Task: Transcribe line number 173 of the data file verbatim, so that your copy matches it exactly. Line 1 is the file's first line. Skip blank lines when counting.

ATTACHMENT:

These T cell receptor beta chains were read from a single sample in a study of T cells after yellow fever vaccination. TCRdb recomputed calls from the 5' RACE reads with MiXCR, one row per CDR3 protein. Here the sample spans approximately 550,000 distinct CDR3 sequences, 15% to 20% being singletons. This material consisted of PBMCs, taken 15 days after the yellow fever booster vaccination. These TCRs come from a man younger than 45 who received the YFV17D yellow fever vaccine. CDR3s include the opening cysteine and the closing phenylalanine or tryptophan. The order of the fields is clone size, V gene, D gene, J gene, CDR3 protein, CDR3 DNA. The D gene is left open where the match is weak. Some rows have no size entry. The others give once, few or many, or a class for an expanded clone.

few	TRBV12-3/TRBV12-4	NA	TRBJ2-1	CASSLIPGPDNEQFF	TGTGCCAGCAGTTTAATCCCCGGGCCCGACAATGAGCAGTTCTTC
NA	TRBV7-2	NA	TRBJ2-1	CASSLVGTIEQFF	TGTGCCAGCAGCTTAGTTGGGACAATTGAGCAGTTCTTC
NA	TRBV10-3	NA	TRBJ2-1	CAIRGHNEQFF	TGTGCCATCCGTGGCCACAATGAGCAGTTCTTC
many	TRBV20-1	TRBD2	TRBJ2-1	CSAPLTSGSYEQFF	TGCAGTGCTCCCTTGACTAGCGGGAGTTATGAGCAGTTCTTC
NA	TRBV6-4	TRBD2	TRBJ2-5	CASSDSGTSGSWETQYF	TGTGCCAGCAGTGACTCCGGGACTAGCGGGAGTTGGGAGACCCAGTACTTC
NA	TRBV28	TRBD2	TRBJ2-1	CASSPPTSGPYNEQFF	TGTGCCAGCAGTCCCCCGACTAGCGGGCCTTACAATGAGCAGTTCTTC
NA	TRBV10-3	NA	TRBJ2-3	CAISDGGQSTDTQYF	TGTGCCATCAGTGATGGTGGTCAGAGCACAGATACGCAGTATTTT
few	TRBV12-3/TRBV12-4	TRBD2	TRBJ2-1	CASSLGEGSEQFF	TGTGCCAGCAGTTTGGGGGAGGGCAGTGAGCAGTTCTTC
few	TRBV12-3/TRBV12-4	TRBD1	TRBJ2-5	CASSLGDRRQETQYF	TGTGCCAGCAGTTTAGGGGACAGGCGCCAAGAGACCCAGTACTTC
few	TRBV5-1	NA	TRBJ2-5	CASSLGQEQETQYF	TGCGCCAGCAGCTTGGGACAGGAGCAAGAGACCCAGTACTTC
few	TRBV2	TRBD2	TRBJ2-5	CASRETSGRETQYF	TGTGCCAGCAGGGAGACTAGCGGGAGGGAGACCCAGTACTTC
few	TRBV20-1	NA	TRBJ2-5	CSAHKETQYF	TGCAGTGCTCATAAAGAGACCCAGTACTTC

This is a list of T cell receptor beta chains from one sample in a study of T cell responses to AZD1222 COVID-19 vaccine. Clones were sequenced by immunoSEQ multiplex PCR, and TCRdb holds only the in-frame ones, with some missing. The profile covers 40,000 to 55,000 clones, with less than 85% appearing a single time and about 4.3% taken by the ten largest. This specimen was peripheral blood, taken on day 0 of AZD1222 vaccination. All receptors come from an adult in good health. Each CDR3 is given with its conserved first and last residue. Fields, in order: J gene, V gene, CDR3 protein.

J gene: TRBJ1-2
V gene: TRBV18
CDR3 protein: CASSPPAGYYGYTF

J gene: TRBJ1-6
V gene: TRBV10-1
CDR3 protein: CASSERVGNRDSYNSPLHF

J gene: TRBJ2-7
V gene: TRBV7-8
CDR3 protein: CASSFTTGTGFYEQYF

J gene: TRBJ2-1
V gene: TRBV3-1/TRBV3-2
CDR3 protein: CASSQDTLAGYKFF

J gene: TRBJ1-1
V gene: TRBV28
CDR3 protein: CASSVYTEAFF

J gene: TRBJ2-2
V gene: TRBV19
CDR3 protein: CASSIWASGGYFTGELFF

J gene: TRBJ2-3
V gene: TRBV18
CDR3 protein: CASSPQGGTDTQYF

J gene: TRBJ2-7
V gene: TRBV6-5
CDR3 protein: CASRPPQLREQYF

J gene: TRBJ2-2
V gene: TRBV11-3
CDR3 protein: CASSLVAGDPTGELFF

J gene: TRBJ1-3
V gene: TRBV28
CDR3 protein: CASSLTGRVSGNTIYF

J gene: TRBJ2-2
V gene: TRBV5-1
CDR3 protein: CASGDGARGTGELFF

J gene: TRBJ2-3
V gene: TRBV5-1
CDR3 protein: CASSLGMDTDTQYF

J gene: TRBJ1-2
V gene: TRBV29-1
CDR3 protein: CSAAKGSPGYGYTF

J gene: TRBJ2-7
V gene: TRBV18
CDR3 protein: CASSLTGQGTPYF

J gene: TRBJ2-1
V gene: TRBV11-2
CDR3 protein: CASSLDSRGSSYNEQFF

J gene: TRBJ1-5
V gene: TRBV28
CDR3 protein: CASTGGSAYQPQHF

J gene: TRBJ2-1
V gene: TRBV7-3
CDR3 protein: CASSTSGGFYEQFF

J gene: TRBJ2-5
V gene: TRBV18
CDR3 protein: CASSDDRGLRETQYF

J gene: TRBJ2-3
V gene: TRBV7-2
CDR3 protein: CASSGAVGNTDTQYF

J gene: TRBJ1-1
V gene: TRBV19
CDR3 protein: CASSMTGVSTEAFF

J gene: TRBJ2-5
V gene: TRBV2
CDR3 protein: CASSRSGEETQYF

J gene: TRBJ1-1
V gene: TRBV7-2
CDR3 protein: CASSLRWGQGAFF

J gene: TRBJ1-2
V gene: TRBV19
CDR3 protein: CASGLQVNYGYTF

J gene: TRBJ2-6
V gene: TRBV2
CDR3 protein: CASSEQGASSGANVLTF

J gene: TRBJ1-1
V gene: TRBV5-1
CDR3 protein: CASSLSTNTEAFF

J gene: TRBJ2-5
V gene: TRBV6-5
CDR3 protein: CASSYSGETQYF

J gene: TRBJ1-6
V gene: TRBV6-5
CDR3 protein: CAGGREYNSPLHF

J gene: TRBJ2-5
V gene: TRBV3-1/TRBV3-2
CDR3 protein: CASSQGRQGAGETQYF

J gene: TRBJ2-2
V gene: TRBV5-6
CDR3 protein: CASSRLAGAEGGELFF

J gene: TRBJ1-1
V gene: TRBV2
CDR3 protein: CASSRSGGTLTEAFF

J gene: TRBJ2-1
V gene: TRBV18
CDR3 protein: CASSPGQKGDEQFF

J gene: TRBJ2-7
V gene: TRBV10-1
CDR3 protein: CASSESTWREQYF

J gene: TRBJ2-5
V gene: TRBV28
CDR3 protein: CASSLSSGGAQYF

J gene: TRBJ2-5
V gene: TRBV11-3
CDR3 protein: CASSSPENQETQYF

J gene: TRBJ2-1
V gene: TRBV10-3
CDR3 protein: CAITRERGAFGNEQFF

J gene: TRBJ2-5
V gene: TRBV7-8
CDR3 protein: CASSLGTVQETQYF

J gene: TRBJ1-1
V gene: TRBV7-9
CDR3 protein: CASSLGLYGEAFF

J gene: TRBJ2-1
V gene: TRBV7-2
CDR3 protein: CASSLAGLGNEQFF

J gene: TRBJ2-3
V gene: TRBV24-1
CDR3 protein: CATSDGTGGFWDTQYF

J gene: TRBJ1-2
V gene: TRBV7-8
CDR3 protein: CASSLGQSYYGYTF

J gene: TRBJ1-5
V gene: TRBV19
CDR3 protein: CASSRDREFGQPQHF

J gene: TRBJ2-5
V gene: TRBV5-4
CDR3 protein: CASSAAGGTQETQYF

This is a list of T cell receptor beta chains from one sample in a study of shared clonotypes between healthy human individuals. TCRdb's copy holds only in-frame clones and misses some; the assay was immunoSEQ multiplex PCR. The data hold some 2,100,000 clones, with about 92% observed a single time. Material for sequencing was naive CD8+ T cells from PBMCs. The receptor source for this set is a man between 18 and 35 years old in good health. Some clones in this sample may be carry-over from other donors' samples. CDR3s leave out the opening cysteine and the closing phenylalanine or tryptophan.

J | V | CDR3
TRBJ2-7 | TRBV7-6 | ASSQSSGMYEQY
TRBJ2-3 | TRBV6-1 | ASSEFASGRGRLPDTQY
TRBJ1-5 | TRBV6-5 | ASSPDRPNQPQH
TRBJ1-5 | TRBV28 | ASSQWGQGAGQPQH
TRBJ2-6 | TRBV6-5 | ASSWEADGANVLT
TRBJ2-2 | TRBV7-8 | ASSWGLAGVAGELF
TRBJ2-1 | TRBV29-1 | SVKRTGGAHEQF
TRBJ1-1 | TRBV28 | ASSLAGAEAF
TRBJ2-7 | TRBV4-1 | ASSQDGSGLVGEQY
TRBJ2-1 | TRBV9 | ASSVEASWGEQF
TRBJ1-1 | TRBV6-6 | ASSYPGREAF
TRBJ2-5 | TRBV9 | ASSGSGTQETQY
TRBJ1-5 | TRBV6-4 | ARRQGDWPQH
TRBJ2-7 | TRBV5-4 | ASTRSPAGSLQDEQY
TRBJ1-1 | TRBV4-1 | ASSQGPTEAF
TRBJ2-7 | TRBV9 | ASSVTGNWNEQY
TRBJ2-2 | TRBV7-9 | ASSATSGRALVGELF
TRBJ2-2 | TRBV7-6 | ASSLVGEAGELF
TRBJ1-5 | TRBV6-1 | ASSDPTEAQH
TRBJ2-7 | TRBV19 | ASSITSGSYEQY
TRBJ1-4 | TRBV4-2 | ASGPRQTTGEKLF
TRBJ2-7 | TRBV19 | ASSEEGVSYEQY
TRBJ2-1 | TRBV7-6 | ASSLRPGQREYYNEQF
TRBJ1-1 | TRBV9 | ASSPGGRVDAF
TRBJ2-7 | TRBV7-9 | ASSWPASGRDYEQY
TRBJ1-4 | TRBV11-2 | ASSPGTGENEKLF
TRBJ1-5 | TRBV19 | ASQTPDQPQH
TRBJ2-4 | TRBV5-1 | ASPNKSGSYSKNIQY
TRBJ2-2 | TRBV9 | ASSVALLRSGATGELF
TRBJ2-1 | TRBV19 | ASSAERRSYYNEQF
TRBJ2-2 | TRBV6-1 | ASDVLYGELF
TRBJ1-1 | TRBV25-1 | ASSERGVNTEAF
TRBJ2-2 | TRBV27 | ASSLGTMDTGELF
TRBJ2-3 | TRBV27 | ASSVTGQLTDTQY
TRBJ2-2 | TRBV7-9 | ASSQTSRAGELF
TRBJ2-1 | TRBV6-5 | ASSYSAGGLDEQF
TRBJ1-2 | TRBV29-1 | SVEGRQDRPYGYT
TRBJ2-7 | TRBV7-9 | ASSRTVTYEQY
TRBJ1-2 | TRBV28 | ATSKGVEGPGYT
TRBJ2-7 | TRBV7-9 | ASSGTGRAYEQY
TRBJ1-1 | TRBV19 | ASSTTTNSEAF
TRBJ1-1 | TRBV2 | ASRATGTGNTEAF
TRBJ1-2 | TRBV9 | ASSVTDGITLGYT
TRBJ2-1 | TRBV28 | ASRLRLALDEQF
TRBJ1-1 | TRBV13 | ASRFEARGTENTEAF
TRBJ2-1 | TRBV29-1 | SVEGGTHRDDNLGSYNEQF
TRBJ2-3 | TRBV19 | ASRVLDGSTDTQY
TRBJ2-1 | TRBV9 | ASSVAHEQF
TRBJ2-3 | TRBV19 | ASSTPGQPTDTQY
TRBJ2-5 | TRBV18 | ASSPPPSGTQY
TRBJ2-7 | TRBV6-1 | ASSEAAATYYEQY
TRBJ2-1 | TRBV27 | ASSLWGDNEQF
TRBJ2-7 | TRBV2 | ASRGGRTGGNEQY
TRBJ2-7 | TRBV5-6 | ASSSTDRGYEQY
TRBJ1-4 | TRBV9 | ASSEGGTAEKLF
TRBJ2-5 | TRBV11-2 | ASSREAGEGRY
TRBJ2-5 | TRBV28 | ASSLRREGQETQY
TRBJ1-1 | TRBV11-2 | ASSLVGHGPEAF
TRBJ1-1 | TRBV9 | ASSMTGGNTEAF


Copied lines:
TRBJ2-2 | TRBV6-1 | ASDVLYGELF